With the construction of the multi-purpose warship 180, or "MKS 180" for short, Germany now has the opportunity to fundamentally modernize at least its navy and to arm it for current and future threats. In terms of variability and operational capability, the MKS 180 clearly surpasses the ships already in the service of the German Navy. The decision to award the contract for the largest naval project of the German post-war period is to be made before the end of this year.

But what makes this ship so special?

The MKS 180 will be able to defeat targets in the air, on land as well as above and under water. Whether monitoring sea areas, combating piracy, humanitarian aid, enforcing arms embargoes or supporting special forces and evacuation operations - the new ship will be designed for all these tasks. A major innovation will be expand-ability.

By equipping the MKS 180 with mission modules, for example for submarine hunting or mine defense, it can be adapted at any time to different operational tasks. In addition, the MKS 180 will be able to operate continuously for up to two years in a single operational area.

Technologically, this ship is a huge step forward. And it is precisely for this reason that it is crucial that German companies are assigned to build the ship. Only by participating in such challenging projects Germany can further develop its technological competence in naval shipbuilding.

At present, Germany has too few ships at its disposal in view of the increasingly tight world security situation, which, in addition to the extensive deployment obligations, can also implement a credible "power projection".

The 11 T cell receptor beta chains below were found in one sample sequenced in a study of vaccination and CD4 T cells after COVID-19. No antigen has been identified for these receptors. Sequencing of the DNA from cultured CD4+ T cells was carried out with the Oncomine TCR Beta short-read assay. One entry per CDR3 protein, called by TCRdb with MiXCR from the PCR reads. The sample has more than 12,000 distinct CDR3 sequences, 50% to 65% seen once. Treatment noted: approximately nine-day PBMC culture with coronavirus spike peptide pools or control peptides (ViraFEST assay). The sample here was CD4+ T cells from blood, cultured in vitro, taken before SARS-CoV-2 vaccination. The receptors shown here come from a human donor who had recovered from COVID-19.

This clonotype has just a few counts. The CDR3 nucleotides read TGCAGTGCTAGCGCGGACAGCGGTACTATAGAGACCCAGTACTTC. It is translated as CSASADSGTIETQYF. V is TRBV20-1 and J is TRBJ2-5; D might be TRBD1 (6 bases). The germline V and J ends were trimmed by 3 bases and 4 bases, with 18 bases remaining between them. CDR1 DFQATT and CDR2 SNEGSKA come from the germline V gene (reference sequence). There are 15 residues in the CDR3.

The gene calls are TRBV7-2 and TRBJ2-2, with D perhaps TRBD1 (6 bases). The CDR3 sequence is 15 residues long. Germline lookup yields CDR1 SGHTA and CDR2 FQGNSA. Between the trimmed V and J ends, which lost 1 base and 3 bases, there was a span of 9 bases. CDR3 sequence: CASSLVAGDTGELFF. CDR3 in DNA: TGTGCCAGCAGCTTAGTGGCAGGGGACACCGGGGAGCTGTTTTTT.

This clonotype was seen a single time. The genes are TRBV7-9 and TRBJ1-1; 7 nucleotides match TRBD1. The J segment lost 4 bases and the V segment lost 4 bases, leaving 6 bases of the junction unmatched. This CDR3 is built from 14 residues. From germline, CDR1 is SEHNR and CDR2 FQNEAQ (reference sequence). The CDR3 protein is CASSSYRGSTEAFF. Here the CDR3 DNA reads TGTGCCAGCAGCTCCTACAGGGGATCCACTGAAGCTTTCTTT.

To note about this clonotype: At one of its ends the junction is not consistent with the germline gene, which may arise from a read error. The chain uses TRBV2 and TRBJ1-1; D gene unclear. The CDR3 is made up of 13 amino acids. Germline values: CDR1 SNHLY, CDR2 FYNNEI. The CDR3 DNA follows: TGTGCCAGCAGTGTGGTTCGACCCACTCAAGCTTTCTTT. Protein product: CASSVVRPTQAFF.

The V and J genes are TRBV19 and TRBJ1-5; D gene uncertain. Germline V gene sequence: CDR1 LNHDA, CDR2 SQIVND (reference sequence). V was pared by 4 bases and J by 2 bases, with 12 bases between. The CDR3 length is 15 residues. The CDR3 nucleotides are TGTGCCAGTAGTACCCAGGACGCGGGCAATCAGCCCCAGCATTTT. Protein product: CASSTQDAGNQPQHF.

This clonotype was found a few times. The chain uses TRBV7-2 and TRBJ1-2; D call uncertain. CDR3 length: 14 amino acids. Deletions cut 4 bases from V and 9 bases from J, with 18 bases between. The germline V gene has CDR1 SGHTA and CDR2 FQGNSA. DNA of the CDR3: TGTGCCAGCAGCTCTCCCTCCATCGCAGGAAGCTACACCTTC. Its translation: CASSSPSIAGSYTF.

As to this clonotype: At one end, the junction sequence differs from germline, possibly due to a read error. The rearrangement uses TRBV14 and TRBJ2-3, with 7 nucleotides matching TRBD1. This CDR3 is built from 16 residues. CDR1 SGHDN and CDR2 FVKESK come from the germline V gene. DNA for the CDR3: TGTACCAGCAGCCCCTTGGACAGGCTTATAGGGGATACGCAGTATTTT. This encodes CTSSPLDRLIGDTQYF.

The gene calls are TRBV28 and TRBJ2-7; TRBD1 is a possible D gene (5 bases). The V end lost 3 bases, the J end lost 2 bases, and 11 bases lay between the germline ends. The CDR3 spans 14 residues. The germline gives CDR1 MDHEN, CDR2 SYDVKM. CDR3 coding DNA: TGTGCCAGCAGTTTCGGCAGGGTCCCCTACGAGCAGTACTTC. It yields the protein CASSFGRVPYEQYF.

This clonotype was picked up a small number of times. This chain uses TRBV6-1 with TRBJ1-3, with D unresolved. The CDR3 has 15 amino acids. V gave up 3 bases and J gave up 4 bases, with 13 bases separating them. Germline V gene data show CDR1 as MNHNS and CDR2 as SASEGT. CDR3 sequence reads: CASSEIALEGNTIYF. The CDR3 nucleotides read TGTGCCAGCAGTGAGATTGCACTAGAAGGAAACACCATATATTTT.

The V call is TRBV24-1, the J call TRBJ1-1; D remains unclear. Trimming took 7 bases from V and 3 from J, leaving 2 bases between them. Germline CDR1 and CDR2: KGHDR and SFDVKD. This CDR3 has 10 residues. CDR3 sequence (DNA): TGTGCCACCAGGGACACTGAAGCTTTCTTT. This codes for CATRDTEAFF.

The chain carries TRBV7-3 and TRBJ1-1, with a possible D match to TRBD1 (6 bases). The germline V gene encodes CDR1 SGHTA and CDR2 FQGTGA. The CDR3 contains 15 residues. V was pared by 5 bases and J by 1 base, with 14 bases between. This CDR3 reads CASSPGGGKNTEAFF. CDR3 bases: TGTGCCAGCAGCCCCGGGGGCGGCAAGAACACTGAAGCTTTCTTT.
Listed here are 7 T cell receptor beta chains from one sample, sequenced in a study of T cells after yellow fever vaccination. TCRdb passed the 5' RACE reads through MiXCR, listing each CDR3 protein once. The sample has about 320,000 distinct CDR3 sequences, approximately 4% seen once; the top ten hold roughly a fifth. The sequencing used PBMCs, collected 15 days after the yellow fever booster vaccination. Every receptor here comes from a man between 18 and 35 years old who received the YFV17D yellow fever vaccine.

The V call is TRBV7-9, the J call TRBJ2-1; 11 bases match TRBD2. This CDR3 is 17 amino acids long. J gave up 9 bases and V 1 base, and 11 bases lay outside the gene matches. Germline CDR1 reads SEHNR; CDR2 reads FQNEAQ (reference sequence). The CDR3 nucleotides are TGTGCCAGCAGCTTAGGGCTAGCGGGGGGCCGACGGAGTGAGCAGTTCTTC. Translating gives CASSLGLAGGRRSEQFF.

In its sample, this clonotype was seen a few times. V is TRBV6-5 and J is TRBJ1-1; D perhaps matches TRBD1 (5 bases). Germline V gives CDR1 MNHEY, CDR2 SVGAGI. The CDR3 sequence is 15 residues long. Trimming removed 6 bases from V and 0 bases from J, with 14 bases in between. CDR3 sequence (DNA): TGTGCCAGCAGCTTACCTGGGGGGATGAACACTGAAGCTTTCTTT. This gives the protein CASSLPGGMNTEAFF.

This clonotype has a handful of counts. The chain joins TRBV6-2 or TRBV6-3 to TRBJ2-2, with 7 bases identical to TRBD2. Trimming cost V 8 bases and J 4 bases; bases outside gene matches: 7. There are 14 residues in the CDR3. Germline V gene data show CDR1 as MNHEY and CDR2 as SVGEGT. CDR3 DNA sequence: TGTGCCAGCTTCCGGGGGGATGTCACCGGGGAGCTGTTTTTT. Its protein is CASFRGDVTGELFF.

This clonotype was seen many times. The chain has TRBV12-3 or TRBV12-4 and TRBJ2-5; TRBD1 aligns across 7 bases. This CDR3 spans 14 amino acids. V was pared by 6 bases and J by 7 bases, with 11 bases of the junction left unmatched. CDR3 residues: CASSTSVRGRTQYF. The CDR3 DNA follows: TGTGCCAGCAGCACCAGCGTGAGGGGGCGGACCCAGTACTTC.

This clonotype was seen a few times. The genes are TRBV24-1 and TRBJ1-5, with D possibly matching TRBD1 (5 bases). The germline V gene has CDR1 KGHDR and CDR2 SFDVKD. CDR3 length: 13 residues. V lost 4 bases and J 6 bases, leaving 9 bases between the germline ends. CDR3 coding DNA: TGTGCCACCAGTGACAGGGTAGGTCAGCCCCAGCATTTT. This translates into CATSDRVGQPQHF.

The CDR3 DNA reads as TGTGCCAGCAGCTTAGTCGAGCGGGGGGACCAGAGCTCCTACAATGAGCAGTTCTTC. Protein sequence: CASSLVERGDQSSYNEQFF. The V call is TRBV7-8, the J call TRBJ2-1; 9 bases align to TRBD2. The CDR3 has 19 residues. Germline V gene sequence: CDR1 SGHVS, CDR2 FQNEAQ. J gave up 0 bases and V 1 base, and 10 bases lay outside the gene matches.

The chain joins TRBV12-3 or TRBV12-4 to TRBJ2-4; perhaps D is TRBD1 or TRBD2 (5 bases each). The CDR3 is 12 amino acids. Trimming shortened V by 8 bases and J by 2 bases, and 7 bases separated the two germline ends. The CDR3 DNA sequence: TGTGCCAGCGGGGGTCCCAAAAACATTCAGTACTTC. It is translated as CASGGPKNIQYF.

The F123 class frigates commissioned in the mid-1990s are [reaching the end of their service life] and the highly specialized AAW F124 class frigates are not really suitable for long-term low- to medium-intensity operations. The F125 frigates are mainly designed to support stabilization operations, while the K130 corvettes complement the frigate's capabilities and are particularly suitable for smaller operations in marginal seas and coastal areas.

In view of the changed operational realities, where in particular a scalable and sustainable weapon system is needed for worldwide deployment, the MKS 180 is urgently needed.

According to all [official] statements, Germany wants to assume more responsibility internationally. The Federal Government is thus automatically renewing its 1955 commitment to share the burdens of the North Atlantic Alliance. Because peace in the world cannot be secured by diplomatic and humanitarian means alone.

The German Navy is already involved in numerous peacekeeping missions. With the MKS 180, however, Germany will assume a leading role in the Alliance on the sea and thus be able to make a very significant contribution to peacekeeping in the world.

(Signed)
Jörg Herwig
CEO, German Naval Yards Kiel GmbH